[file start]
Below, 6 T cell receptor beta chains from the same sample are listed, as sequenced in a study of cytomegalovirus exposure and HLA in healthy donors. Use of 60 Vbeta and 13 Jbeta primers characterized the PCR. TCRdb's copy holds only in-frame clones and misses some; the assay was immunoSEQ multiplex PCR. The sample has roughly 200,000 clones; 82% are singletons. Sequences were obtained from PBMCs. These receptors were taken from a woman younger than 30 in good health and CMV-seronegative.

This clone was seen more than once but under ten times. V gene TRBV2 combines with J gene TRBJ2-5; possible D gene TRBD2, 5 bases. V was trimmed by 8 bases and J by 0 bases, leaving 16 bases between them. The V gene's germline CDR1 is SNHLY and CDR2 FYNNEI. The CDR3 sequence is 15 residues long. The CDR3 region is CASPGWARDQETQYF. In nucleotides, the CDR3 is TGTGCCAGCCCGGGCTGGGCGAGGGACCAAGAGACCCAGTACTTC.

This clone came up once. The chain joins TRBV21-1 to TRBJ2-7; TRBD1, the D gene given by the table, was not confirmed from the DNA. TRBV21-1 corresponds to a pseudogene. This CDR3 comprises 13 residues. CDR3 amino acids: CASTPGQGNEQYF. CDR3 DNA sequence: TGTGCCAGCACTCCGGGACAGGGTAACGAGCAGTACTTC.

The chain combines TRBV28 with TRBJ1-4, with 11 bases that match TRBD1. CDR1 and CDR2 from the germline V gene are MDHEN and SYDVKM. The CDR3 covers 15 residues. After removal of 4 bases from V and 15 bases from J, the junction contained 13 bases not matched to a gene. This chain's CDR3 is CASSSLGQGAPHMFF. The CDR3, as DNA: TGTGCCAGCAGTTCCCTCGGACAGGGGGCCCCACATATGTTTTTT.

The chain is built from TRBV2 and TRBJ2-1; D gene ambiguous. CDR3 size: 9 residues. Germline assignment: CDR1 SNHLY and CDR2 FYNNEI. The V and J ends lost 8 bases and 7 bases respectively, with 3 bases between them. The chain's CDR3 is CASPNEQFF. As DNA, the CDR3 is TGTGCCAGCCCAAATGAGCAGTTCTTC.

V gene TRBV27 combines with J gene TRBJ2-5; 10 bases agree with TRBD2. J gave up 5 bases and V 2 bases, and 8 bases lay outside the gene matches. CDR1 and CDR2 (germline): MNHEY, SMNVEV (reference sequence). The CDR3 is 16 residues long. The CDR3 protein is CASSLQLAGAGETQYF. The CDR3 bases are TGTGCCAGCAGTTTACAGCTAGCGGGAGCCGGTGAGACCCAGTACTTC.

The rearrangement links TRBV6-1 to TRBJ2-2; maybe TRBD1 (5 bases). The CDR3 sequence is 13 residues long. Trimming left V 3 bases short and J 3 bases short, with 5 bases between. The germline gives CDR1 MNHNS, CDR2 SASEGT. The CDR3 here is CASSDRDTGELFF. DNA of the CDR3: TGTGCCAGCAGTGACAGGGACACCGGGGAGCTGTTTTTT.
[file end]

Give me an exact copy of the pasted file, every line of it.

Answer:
Below, 6 T cell receptor beta chains from the same sample are listed, as sequenced in a study of cytomegalovirus exposure and HLA in healthy donors. Use of 60 Vbeta and 13 Jbeta primers characterized the PCR. TCRdb's copy holds only in-frame clones and misses some; the assay was immunoSEQ multiplex PCR. The sample has roughly 200,000 clones; 82% are singletons. Sequences were obtained from PBMCs. These receptors were taken from a woman younger than 30 in good health and CMV-seronegative.

This clone was seen more than once but under ten times. V gene TRBV2 combines with J gene TRBJ2-5; possible D gene TRBD2, 5 bases. V was trimmed by 8 bases and J by 0 bases, leaving 16 bases between them. The V gene's germline CDR1 is SNHLY and CDR2 FYNNEI. The CDR3 sequence is 15 residues long. The CDR3 region is CASPGWARDQETQYF. In nucleotides, the CDR3 is TGTGCCAGCCCGGGCTGGGCGAGGGACCAAGAGACCCAGTACTTC.

This clone came up once. The chain joins TRBV21-1 to TRBJ2-7; TRBD1, the D gene given by the table, was not confirmed from the DNA. TRBV21-1 corresponds to a pseudogene. This CDR3 comprises 13 residues. CDR3 amino acids: CASTPGQGNEQYF. CDR3 DNA sequence: TGTGCCAGCACTCCGGGACAGGGTAACGAGCAGTACTTC.

The chain combines TRBV28 with TRBJ1-4, with 11 bases that match TRBD1. CDR1 and CDR2 from the germline V gene are MDHEN and SYDVKM. The CDR3 covers 15 residues. After removal of 4 bases from V and 15 bases from J, the junction contained 13 bases not matched to a gene. This chain's CDR3 is CASSSLGQGAPHMFF. The CDR3, as DNA: TGTGCCAGCAGTTCCCTCGGACAGGGGGCCCCACATATGTTTTTT.

The chain is built from TRBV2 and TRBJ2-1; D gene ambiguous. CDR3 size: 9 residues. Germline assignment: CDR1 SNHLY and CDR2 FYNNEI. The V and J ends lost 8 bases and 7 bases respectively, with 3 bases between them. The chain's CDR3 is CASPNEQFF. As DNA, the CDR3 is TGTGCCAGCCCAAATGAGCAGTTCTTC.

V gene TRBV27 combines with J gene TRBJ2-5; 10 bases agree with TRBD2. J gave up 5 bases and V 2 bases, and 8 bases lay outside the gene matches. CDR1 and CDR2 (germline): MNHEY, SMNVEV (reference sequence). The CDR3 is 16 residues long. The CDR3 protein is CASSLQLAGAGETQYF. The CDR3 bases are TGTGCCAGCAGTTTACAGCTAGCGGGAGCCGGTGAGACCCAGTACTTC.

The rearrangement links TRBV6-1 to TRBJ2-2; maybe TRBD1 (5 bases). The CDR3 sequence is 13 residues long. Trimming left V 3 bases short and J 3 bases short, with 5 bases between. The germline gives CDR1 MNHNS, CDR2 SASEGT. The CDR3 here is CASSDRDTGELFF. DNA of the CDR3: TGTGCCAGCAGTGACAGGGACACCGGGGAGCTGTTTTTT.